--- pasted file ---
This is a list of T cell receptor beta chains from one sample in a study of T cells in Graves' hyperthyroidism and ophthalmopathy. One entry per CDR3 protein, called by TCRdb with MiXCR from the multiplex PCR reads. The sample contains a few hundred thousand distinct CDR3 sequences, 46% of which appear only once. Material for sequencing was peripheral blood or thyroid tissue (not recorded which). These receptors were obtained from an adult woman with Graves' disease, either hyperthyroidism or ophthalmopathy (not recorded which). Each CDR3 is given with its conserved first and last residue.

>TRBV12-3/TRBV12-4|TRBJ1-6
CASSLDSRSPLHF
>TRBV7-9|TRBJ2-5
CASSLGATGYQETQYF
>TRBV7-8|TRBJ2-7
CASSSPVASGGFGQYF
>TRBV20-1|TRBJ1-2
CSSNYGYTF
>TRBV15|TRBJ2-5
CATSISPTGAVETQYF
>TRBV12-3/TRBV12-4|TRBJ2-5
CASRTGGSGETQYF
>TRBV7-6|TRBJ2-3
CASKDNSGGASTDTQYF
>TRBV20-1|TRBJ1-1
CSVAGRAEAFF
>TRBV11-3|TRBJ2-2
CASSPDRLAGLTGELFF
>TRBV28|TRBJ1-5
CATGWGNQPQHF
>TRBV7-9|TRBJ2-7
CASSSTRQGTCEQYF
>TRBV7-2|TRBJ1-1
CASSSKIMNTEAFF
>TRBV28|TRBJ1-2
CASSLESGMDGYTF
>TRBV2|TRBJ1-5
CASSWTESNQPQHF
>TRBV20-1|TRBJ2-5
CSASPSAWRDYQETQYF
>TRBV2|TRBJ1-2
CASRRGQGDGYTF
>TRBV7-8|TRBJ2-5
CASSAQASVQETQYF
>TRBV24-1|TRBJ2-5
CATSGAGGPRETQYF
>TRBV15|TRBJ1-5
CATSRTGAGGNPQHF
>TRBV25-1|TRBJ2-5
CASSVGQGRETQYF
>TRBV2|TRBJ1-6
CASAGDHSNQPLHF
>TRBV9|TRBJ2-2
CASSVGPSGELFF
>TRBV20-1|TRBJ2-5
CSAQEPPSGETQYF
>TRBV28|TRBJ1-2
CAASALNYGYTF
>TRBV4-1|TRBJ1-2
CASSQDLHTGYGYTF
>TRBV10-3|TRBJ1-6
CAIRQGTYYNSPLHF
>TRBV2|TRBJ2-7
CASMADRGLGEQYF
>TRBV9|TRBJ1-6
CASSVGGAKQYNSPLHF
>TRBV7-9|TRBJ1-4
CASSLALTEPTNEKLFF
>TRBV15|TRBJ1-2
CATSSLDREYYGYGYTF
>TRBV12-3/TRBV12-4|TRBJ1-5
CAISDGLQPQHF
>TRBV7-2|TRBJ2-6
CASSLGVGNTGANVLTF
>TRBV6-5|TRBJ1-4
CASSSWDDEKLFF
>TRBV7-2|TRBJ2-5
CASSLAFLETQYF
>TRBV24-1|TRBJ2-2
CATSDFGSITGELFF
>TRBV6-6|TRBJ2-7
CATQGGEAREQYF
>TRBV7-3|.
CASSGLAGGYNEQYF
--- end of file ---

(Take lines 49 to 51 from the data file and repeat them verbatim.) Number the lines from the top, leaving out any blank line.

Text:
CAASALNYGYTF
>TRBV4-1|TRBJ1-2
CASSQDLHTGYGYTF